Lavergne’s lacerated finger, poison ivy treated at Opelousas General
Sources with knowledge of the investigation involving Brandon Scott Lavergne, the 33-year-old convicted sex offender who faces a grand jury Wednesday, tell The Independent he was also treated for his May 19 injuries at Opelousas General; among the most serious was a lacerated finger requiring surgery. Lavergne was arrested July 5 for the aggravated kidnapping and first-degree murder of 21-year-old UL Lafayette student Mickey Shunick. Shunick was last seen in the early morning hours of May 19 riding her bicycle in the downtown Lafayette area.
A City Hall security camera captured Shunick on her bike at 1:48 a.m. May 19 on St. Landry Street near University Avenue, about the same time a white Chevrolet Z71 was caught on tape at the intersection traveling in the same direction. Lafayette police say that truck was driven by Lavergne, whom they contend later set fire to it in San Jacinto County, Texas, within days of the images being released to the public. Sources say the fire burned so hot that the entire truck was consumed in flames, destroying most — if not all — potential evidence in the case. Police have not said whether they were able to collect any evidence from the truck.
Our sources would not confirm information we received that Lavergne rented a car for his return trip home after telling his insurance company that his truck had been stolen. What is known is that once he returned home, Lavergne purchased another white Chevrolet Z71 from Don's Wholesale in Lafayette to replace the one destroyed by arson.
The Independent reported last week that on the same day Shunick went missing, Lavergne was treated at Ochsner Hospital in the New Orleans area. He had been stabbed several times in the chest, back, neck and hand with a “knife/cutting instrument,” according to a report on the incident by the Jefferson Parish Sheriff’s Office. Lavergne told the deputy who interviewed him at the hospital that he was attacked outside of a gas station when he stopped to ask for directions but would not, or could not, provide any details about where the supposed incident occurred.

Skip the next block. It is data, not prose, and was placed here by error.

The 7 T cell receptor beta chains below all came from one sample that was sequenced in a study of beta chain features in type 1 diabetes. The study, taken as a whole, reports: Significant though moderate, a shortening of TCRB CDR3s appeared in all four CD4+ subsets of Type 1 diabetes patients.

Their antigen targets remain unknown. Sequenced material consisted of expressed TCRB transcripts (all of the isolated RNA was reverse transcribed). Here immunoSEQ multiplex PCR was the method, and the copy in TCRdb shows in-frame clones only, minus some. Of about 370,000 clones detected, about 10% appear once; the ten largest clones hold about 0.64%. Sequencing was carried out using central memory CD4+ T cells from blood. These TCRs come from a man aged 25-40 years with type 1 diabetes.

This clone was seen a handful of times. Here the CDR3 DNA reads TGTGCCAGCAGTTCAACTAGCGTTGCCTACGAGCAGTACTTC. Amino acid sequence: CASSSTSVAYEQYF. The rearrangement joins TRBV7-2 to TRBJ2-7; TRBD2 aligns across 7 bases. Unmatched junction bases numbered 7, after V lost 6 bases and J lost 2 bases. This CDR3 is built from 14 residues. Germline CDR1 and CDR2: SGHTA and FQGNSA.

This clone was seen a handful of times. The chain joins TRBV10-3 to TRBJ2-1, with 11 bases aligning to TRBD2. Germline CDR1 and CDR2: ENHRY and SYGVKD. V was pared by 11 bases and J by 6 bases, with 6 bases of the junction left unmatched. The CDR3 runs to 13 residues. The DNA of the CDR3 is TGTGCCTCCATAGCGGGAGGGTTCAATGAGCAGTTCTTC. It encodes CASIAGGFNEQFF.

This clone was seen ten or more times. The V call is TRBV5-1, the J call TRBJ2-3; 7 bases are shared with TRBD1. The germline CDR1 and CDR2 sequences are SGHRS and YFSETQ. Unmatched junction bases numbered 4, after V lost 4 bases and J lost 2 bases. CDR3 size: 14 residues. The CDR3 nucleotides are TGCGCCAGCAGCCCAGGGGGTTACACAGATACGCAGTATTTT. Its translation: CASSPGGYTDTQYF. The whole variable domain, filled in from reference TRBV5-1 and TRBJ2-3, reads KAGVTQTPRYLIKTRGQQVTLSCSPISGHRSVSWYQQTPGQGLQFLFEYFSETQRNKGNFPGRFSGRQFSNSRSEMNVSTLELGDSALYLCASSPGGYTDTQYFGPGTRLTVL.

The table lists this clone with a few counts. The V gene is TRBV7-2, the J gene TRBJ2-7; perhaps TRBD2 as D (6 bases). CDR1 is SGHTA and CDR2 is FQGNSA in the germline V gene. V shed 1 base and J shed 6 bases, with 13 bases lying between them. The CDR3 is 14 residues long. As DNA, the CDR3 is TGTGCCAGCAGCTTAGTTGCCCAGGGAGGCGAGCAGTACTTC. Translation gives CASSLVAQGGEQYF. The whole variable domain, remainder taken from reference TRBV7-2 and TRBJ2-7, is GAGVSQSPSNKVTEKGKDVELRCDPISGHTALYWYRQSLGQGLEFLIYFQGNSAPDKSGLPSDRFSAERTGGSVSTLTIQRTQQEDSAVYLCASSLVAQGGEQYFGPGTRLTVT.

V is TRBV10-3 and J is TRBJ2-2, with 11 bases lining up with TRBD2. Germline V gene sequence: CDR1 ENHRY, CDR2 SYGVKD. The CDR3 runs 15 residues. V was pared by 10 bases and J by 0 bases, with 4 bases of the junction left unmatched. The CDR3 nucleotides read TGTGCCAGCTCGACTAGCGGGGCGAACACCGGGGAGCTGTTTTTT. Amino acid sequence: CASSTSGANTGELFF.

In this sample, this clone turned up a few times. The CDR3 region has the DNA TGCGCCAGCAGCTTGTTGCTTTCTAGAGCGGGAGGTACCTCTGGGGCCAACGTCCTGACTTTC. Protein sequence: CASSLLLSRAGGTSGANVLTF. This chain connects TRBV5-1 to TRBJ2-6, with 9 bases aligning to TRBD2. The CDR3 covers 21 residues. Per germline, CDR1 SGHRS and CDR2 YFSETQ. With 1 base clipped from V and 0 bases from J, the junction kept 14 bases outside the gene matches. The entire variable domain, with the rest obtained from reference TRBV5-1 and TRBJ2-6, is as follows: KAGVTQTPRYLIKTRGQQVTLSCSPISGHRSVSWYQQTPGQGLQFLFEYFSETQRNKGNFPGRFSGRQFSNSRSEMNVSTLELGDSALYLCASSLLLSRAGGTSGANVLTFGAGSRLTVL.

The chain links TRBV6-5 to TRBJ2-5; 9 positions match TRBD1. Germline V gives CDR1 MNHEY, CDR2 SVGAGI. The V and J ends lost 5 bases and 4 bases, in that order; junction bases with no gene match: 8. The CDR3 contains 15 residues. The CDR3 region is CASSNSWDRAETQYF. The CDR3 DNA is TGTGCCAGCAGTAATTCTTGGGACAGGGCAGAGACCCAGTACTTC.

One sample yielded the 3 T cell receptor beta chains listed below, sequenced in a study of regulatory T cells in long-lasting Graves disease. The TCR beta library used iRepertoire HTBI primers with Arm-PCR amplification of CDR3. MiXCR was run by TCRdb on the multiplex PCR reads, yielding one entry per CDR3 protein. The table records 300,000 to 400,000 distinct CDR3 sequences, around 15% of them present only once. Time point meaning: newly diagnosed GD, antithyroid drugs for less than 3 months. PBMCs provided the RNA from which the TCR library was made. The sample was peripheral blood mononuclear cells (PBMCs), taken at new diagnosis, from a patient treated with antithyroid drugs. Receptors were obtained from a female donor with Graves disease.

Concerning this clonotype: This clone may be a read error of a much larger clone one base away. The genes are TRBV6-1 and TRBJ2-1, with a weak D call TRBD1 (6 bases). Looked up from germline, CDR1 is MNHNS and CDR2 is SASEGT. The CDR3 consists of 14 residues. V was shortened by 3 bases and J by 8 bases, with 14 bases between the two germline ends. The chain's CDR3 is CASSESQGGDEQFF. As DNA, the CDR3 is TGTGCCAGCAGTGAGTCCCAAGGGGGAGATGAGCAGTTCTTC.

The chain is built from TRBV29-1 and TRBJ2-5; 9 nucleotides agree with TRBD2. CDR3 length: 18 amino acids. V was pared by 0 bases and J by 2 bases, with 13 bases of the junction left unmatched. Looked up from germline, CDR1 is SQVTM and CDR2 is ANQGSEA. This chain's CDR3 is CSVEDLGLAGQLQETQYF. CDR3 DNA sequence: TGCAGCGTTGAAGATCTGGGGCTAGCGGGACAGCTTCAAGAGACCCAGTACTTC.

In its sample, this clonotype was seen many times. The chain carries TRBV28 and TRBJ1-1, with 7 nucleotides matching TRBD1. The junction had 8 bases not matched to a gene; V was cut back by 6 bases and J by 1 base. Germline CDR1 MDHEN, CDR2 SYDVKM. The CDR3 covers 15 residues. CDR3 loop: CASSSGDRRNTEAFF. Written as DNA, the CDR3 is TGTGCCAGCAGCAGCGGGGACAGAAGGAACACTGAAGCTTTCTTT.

On Sunday The Independent learned and later confirmed with sources close to the investigation that Lavergne also went to the emergency room of Opelousas General, which is nearer his home in the Swords area of St. Landry Parish. Our sources say doctors at the hospital performed surgery on his finger, and note that at the time Lavergne also was suffering from an extensive breakout of poison ivy. It’s unclear if he went to the Opelousas hospital immediately after returning from New Orleans and whether he was treated on a single visit. It is worth noting that, depending on a person's sensitivity, poison ivy breakouts can begin to appear within a few hours of contact with the plant.
While police believe Shunick is not alive, they have not said how they think Lavergne killed her, all of which means they will seek to get an indictment Wednesday without a body.
Citing privacy laws, an Opelousas General official would neither confirm nor deny that Lavergne sought treatment there for his injuries.
MAY 22 This post was written the day after the second line shooting in NOLA, by Brentin Mock. Mock is a friend of Deb "Big Red" Cotton, a blogger who was shot in the back and was seriously injured. It is a raw, emotional piece of writing, something the writer obviously felt he needed to get off his chest. But it raises questions that can't be easily dismissed, and might give some insight into where the source of these events truly is.